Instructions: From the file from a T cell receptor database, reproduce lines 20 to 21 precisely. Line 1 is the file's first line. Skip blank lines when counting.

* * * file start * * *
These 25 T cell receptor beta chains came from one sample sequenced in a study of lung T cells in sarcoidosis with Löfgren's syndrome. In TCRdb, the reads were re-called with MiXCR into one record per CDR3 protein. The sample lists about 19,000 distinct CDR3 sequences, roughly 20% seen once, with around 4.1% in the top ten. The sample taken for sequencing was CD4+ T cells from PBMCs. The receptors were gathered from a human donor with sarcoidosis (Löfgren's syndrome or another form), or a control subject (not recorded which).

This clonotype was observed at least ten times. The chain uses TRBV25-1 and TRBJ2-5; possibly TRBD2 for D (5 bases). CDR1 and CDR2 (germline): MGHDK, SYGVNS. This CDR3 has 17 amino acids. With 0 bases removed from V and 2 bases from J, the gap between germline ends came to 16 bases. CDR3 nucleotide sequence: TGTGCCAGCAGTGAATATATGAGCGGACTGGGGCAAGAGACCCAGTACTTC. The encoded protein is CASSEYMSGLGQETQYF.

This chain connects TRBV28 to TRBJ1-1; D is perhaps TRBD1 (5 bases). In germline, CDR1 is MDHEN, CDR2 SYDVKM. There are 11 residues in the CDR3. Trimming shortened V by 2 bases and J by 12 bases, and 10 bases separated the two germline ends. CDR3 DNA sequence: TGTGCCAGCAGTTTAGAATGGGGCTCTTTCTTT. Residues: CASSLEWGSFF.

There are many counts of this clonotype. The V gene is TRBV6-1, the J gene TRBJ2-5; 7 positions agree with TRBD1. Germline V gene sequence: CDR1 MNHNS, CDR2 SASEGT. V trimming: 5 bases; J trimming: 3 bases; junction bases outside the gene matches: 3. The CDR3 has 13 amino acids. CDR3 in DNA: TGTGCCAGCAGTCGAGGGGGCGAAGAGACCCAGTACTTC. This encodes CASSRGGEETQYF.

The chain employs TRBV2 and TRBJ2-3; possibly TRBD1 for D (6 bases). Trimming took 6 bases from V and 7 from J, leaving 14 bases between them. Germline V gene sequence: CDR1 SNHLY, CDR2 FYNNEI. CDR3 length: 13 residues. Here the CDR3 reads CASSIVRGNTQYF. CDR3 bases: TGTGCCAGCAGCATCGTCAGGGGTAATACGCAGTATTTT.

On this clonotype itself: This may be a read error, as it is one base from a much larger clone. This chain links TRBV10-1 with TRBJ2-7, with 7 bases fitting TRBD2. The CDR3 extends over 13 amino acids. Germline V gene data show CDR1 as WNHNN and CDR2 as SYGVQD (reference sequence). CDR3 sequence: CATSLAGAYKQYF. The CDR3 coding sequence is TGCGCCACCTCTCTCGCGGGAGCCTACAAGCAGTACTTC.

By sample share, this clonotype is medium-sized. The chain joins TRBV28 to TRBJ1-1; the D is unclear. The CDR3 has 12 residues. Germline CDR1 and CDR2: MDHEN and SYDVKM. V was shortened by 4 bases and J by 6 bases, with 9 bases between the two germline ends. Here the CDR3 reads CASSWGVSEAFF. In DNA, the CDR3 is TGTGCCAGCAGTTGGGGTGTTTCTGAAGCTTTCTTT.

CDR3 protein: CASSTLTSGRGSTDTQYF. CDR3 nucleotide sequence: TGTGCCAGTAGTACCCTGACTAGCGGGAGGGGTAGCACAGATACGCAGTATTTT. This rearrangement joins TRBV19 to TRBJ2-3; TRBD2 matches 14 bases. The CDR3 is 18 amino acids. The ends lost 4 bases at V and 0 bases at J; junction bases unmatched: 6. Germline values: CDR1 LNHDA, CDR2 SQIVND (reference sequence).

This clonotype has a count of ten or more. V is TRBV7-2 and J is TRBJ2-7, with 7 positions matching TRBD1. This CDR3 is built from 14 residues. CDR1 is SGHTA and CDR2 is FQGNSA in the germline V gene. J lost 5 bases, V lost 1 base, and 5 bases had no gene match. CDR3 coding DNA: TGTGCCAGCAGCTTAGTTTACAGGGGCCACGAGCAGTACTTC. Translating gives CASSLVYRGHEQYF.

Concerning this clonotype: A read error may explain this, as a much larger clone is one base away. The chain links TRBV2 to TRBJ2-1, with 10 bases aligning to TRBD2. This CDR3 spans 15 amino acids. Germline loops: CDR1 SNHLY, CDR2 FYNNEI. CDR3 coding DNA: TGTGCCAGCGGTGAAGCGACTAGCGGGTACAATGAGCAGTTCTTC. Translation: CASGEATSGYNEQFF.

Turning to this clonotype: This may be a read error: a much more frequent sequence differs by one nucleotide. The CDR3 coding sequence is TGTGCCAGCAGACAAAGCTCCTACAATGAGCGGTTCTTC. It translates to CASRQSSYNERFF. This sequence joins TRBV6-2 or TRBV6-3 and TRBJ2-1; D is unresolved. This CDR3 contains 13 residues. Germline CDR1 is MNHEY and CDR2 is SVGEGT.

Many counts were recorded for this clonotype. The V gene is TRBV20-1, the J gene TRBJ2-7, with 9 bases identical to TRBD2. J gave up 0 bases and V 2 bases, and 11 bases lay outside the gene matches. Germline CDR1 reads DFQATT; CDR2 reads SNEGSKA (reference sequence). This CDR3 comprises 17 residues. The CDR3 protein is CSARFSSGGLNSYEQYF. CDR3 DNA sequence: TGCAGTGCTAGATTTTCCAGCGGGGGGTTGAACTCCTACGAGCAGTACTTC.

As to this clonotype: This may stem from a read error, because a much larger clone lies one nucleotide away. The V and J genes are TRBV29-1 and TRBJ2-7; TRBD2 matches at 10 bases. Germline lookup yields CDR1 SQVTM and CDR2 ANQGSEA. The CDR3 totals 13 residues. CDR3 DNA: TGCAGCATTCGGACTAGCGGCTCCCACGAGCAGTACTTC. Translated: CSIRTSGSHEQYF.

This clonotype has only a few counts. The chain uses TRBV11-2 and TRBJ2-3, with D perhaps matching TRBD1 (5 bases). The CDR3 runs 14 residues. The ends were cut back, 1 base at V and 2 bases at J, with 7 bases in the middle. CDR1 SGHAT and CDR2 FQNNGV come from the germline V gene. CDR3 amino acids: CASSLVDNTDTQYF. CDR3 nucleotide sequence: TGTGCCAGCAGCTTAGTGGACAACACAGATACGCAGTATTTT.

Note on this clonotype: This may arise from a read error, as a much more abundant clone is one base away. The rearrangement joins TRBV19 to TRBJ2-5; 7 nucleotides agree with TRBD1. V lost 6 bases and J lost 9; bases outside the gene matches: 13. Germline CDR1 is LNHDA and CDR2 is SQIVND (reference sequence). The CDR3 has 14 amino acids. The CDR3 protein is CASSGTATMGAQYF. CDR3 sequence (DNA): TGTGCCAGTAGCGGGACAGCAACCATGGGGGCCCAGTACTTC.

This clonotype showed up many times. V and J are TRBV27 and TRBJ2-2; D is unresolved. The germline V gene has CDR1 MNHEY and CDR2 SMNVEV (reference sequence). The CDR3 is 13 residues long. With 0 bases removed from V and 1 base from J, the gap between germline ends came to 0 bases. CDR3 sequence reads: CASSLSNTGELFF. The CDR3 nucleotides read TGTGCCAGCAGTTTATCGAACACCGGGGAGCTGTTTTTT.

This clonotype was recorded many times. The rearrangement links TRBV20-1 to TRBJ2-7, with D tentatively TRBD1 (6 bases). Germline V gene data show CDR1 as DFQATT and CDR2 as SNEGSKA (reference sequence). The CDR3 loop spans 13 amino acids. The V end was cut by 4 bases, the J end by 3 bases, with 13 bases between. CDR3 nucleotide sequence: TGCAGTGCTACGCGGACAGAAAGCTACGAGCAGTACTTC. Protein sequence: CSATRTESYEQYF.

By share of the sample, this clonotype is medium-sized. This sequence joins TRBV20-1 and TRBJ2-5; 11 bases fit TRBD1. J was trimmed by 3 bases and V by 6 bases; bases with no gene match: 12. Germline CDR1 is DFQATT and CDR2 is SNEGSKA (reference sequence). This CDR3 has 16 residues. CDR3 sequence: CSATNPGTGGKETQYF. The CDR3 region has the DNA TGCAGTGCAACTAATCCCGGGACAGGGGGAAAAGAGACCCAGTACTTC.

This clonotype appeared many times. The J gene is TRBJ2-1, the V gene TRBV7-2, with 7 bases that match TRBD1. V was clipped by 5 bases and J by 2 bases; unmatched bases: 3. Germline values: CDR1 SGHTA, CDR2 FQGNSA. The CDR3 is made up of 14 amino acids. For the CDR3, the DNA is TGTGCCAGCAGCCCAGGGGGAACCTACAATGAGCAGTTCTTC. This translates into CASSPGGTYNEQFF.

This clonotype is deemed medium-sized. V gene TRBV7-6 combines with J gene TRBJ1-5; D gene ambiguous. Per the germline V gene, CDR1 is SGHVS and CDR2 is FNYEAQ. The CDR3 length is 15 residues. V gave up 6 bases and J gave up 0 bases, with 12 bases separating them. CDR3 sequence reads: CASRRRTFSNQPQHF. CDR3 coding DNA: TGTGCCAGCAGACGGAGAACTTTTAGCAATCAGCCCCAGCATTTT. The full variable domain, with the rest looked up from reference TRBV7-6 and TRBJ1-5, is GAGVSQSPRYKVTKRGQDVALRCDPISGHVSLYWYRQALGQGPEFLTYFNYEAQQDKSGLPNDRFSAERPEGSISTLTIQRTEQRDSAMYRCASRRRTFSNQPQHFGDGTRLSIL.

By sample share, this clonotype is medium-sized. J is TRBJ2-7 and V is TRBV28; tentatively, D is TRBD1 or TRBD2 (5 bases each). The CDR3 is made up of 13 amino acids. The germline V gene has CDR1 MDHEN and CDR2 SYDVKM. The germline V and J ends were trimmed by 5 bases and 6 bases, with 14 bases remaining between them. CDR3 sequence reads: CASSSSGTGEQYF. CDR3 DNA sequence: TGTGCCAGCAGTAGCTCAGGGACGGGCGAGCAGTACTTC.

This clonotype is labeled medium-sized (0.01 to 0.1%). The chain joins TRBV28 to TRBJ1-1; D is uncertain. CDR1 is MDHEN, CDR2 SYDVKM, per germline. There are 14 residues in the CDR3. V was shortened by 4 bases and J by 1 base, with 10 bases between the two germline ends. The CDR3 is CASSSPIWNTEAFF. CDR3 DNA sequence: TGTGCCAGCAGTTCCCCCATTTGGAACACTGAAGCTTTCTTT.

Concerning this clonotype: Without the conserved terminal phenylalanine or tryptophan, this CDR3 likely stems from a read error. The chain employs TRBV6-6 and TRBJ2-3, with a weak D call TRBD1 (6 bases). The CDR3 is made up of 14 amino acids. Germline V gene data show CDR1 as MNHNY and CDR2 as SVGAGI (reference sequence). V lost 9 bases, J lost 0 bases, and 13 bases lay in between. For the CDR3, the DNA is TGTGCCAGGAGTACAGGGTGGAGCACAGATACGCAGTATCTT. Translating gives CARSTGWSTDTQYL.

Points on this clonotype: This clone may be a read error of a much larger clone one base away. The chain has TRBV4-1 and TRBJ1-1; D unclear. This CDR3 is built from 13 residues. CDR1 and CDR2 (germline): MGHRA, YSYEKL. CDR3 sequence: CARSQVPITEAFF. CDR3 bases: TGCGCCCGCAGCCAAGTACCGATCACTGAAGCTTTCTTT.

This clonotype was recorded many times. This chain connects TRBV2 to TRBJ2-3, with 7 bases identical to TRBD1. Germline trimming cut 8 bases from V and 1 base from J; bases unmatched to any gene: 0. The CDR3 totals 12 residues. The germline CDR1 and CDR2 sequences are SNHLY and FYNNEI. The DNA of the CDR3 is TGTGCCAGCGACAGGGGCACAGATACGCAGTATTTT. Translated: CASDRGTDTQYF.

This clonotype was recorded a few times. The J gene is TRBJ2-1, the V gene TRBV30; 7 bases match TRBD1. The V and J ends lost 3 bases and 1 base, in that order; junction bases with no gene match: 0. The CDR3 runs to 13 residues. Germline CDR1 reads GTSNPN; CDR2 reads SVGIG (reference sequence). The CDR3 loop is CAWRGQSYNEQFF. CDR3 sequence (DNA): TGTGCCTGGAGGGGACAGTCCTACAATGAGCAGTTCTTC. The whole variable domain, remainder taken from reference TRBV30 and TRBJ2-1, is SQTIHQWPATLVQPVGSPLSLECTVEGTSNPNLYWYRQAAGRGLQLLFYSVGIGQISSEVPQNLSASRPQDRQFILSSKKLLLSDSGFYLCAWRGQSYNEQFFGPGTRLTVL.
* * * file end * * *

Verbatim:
This clonotype is deemed medium-sized. V gene TRBV7-6 combines with J gene TRBJ1-5; D gene ambiguous. Per the germline V gene, CDR1 is SGHVS and CDR2 is FNYEAQ. The CDR3 length is 15 residues. V gave up 6 bases and J gave up 0 bases, with 12 bases separating them. CDR3 sequence reads: CASRRRTFSNQPQHF. CDR3 coding DNA: TGTGCCAGCAGACGGAGAACTTTTAGCAATCAGCCCCAGCATTTT. The full variable domain, with the rest looked up from reference TRBV7-6 and TRBJ1-5, is GAGVSQSPRYKVTKRGQDVALRCDPISGHVSLYWYRQALGQGPEFLTYFNYEAQQDKSGLPNDRFSAERPEGSISTLTIQRTEQRDSAMYRCASRRRTFSNQPQHFGDGTRLSIL.

By sample share, this clonotype is medium-sized. J is TRBJ2-7 and V is TRBV28; tentatively, D is TRBD1 or TRBD2 (5 bases each). The CDR3 is made up of 13 amino acids. The germline V gene has CDR1 MDHEN and CDR2 SYDVKM. The germline V and J ends were trimmed by 5 bases and 6 bases, with 14 bases remaining between them. CDR3 sequence reads: CASSSSGTGEQYF. CDR3 DNA sequence: TGTGCCAGCAGTAGCTCAGGGACGGGCGAGCAGTACTTC.